For Putin and Russia, Wagner’s Outspoken Boss Is Becoming a Problem

For Putin and Russia, Wagner’s Outspoken Boss Is Becoming a Problem
Yevgeny Prigozhin attends the funeral of a Wagner group fighter who died in Ukraine, in St. Petersburg, Russia, Dec. 24, 2022 (Kommersant/Sipa photo by Aleksey Smagin via AP Images).

Russian President Vladimir Putin has worked diligently to thwart any threat to his rule from liberal critics. Journalists disappear. Political challengers are imprisoned or poisoned—or both. And anyone who shows any sign of disloyalty can meet with a mysteriously tragic demise. Intimidation and exile have cleared Putin’s left flank. His more significant domestic troubles lie elsewhere.

The real threat to Putin’s hold on power, and to the cohesion of the Russian state, emanates from the right. In particular, it comes from those who not only support Putin’s war against Ukraine, but want to see it fought more forcefully, and who are now losing patience with the hapless performance of Russia’s military.

Among Putin’s far-right critics, a new constellation of forces is taking shape, one that is heavily armed, active and outspoken: players with their own battle-hardened militias.

Keep reading for free!

Get instant access to the rest of this article by submitting your email address below. You'll also get access to three articles of your choice each month and our free newsletter:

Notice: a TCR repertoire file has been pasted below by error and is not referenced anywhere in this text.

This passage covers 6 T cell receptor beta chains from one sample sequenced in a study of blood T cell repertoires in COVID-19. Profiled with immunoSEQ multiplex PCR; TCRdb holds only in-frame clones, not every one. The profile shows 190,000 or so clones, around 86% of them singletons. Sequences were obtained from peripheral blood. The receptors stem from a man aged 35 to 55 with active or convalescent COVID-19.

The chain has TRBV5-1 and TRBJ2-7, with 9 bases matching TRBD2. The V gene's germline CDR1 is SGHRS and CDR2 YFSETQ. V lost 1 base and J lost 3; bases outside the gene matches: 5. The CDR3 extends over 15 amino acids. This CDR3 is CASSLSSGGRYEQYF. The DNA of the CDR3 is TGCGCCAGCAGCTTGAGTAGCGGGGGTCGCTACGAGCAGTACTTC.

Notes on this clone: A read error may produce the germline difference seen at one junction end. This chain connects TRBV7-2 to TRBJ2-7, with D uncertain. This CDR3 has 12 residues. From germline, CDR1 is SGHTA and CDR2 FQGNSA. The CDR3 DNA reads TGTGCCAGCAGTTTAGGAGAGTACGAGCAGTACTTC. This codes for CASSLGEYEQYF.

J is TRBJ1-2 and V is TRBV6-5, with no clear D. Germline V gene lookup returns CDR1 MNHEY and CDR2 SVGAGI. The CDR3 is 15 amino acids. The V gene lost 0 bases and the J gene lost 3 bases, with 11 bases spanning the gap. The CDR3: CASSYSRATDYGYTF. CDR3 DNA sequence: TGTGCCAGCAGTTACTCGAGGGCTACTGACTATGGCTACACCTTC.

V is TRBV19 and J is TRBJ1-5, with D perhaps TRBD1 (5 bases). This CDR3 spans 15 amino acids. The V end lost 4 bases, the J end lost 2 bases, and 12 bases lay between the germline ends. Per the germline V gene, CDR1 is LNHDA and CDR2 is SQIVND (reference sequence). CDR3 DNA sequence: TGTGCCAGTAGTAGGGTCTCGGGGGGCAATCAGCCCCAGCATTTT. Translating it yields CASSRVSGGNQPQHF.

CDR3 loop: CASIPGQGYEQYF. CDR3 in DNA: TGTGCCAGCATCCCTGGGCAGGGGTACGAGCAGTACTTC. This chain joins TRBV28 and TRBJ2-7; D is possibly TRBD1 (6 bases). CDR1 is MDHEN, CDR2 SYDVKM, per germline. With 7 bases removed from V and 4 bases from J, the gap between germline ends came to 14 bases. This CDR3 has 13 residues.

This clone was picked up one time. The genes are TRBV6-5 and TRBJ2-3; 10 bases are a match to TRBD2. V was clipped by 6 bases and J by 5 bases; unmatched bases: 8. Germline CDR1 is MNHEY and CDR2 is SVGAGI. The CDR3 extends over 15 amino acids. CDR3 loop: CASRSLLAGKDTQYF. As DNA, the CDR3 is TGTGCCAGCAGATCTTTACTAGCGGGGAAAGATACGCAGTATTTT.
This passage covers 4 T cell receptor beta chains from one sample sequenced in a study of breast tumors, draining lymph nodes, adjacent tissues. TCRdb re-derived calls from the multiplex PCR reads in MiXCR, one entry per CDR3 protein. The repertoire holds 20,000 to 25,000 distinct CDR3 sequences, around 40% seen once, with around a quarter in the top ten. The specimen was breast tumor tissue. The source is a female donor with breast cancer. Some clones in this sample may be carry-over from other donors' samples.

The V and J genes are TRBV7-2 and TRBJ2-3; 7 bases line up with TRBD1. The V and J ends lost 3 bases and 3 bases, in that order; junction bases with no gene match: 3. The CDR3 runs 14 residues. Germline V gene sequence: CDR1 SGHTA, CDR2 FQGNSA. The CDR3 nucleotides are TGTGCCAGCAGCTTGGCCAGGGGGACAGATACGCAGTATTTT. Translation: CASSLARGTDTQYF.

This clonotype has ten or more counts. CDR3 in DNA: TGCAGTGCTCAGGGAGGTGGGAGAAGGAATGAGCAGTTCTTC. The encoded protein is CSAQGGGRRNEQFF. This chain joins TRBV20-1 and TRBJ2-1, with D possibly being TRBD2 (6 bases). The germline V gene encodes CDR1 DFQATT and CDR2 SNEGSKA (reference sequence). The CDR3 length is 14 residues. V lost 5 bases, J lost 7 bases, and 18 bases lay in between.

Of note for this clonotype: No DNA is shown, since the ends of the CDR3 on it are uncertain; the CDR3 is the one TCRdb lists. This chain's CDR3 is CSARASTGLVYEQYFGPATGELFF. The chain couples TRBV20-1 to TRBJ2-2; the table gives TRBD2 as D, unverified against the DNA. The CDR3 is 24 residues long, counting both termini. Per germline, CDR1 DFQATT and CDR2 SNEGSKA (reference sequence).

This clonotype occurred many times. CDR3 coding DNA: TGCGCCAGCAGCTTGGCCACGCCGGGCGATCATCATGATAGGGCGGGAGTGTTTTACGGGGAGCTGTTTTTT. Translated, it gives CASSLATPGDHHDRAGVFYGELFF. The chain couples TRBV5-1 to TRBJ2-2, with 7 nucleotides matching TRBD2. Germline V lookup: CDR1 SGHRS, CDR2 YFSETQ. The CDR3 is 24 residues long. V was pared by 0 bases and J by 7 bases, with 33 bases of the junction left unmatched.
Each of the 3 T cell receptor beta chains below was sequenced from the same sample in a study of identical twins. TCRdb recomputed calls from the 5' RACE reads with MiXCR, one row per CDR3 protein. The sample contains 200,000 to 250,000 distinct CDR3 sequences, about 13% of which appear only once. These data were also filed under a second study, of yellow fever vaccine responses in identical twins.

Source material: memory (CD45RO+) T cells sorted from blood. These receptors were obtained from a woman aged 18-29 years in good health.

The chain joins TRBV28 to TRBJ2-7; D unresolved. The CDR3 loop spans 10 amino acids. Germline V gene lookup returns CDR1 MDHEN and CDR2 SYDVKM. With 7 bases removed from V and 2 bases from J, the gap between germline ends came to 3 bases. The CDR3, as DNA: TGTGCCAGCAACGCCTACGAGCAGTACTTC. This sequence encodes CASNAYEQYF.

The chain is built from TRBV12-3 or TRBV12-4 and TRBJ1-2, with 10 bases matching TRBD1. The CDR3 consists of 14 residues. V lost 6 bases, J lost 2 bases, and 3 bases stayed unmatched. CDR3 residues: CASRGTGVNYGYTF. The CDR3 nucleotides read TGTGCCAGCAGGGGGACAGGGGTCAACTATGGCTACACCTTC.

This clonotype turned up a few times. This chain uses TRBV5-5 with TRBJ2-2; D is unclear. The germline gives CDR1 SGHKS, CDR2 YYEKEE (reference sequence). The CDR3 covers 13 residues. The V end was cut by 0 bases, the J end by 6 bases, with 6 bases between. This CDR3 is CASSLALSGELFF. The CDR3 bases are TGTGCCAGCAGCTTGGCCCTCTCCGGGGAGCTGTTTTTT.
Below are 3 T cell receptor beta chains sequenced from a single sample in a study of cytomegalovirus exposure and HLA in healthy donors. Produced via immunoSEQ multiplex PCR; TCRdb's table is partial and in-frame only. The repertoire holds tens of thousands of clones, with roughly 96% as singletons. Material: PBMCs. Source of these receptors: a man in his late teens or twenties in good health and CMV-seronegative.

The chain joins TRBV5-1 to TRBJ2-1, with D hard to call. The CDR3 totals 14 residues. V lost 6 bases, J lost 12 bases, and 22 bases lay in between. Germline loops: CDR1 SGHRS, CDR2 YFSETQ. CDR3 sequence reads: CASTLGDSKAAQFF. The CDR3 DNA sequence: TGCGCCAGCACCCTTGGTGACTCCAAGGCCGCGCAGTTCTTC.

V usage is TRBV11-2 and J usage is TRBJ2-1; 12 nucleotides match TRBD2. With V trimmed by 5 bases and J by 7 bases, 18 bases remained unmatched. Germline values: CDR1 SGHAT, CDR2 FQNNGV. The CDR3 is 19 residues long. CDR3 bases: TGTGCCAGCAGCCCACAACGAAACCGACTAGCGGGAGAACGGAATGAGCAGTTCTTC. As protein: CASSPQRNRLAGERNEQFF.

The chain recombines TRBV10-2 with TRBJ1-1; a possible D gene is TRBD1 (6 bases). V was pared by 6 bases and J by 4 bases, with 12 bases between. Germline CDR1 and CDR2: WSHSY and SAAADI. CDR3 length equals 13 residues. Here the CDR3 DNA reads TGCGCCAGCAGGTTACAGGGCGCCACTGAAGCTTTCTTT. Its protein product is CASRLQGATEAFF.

Or, Subscribe now to get full access.

Already a subscriber? Log in here .

What you’ll get with an All-Access subscription to World Politics Review:

A WPR subscription is like no other resource — it’s like having a personal curator and expert analyst of global affairs news. Subscribe now, and you’ll get:

  • Immediate and instant access to the full searchable library of tens of thousands of articles.
  • Daily articles with original analysis, written by leading topic experts, delivered to you every weekday.
  • Regular in-depth articles with deep dives into important issues and countries.
  • The Daily Review email, with our take on the day’s most important news, the latest WPR analysis, what’s on our radar, and more.
  • The Weekly Review email, with quick summaries of the week’s most important coverage, and what’s to come.
  • Completely ad-free reading.

And all of this is available to you when you subscribe today.

More World Politics Review